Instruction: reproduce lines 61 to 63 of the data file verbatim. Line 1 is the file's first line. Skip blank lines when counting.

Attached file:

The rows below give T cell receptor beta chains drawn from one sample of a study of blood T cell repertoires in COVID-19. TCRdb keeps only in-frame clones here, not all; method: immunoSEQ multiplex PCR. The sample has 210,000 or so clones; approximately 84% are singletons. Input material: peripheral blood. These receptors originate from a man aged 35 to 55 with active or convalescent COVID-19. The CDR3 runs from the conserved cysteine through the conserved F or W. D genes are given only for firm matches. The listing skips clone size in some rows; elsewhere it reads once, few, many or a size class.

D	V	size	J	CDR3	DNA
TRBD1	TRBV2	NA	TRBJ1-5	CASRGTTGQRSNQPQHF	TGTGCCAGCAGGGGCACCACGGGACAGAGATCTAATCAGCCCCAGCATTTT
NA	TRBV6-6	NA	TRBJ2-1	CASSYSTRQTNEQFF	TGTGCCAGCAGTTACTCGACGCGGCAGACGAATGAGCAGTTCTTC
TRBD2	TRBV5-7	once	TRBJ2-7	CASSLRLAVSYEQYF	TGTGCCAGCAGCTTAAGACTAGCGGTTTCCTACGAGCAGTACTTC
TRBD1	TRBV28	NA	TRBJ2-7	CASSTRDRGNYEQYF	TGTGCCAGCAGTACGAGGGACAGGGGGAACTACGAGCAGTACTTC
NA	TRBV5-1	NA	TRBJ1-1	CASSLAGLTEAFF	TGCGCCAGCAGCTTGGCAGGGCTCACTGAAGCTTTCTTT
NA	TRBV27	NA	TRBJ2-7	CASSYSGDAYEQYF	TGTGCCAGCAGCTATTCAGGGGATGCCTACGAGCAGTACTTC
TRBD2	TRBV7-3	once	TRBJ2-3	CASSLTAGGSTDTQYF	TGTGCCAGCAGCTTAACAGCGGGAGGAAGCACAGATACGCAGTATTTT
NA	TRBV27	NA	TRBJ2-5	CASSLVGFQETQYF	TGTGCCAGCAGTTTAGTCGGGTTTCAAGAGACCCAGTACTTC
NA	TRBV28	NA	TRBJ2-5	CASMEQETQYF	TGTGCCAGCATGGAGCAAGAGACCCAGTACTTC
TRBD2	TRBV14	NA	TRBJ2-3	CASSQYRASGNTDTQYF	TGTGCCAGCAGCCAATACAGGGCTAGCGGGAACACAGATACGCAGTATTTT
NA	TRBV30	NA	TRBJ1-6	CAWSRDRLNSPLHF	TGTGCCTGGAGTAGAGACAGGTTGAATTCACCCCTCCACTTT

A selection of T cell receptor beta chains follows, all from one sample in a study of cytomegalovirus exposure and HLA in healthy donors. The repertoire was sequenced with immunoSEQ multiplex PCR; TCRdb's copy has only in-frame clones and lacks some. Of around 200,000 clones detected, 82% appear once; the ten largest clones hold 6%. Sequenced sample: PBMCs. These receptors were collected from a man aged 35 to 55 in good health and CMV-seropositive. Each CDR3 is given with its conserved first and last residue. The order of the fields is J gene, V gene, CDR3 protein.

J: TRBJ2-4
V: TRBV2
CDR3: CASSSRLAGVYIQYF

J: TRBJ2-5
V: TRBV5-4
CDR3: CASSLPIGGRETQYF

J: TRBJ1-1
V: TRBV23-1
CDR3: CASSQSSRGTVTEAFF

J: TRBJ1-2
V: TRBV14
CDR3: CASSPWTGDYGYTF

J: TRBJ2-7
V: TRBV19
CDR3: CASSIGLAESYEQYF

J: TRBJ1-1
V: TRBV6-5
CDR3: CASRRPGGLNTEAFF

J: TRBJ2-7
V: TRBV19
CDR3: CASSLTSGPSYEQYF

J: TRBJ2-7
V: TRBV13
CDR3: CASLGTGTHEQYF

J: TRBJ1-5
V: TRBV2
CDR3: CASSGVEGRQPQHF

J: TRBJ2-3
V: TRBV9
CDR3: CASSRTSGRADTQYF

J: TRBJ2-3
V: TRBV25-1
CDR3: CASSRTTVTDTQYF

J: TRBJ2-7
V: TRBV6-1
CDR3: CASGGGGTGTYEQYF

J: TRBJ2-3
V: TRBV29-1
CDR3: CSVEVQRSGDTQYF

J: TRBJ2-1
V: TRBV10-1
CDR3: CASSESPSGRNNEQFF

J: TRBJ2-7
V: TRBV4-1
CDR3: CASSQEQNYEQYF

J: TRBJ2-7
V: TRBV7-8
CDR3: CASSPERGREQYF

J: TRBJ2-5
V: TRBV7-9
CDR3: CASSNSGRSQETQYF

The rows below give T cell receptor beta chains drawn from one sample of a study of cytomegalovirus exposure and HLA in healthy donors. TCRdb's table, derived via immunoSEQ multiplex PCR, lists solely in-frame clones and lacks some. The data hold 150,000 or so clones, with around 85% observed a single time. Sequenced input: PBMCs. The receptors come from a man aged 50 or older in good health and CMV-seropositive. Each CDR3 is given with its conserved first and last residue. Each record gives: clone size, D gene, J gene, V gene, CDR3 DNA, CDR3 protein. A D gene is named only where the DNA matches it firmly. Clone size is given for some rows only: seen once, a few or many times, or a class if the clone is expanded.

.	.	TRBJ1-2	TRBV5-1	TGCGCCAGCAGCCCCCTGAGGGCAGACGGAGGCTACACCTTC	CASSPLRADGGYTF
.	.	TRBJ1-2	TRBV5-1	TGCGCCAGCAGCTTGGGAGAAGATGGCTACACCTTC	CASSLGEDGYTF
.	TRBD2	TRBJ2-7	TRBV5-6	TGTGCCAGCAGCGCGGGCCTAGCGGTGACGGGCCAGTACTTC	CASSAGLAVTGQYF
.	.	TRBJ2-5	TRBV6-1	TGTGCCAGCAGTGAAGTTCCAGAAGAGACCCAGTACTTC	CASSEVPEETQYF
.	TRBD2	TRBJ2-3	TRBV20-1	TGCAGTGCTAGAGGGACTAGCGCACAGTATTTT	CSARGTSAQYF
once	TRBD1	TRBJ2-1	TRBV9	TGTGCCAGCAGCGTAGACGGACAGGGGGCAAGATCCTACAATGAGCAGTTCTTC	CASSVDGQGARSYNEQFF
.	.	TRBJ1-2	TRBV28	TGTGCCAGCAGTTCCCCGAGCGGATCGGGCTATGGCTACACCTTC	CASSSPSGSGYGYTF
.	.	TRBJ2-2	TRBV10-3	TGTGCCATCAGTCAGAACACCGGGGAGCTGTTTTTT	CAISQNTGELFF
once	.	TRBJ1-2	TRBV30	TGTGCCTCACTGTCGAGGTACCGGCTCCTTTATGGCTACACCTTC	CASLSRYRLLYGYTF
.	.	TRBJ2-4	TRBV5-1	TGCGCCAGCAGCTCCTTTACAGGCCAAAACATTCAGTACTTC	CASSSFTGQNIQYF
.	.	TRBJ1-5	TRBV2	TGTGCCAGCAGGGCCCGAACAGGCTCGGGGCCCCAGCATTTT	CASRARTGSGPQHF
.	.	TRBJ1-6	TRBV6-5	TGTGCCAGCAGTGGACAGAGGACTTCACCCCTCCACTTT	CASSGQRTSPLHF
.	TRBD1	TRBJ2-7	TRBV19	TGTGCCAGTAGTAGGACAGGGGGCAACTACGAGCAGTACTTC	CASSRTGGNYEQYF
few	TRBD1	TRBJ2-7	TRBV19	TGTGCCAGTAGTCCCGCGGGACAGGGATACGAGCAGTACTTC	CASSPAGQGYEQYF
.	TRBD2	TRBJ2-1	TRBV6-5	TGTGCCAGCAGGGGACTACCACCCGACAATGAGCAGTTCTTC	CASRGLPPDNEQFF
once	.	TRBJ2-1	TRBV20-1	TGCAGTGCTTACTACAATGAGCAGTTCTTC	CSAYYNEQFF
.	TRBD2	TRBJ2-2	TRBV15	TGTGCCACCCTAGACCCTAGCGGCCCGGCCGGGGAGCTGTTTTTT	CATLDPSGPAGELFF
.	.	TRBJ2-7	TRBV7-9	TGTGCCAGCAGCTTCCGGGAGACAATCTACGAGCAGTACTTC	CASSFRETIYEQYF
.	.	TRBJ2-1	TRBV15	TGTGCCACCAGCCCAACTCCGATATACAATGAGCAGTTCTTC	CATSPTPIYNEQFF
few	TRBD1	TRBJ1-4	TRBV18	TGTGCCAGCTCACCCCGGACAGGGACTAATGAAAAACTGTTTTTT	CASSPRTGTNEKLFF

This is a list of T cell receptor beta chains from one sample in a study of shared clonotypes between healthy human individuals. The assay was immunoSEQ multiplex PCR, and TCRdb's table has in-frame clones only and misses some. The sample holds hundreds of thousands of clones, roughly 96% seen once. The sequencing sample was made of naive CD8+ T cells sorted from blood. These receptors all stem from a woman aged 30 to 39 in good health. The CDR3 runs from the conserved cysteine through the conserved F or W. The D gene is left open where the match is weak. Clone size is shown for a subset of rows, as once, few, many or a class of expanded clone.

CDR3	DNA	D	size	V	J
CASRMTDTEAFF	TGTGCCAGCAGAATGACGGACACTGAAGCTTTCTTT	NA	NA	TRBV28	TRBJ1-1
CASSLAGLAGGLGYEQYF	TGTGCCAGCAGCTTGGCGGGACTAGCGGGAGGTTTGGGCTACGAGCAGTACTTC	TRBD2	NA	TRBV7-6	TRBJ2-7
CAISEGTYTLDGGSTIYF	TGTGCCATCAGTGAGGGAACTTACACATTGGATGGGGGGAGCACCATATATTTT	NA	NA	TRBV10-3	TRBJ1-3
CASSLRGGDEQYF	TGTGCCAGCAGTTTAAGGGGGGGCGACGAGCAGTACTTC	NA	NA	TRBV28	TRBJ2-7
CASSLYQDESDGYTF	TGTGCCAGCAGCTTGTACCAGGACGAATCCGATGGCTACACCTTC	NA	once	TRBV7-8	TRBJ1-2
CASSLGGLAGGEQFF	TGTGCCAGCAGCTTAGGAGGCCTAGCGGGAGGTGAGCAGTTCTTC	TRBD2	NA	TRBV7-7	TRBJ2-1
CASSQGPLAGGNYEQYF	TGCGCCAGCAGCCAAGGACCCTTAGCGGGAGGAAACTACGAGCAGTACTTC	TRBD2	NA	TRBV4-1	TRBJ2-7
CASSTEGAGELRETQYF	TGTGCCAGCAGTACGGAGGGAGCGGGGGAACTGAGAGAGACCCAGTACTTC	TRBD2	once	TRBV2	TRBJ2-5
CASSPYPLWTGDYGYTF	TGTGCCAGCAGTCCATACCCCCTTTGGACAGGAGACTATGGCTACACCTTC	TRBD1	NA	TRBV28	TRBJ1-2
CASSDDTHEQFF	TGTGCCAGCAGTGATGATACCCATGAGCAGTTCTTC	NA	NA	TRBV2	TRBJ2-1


V: TRBV7-8
CDR3: CASSPERGREQYF

J: TRBJ2-5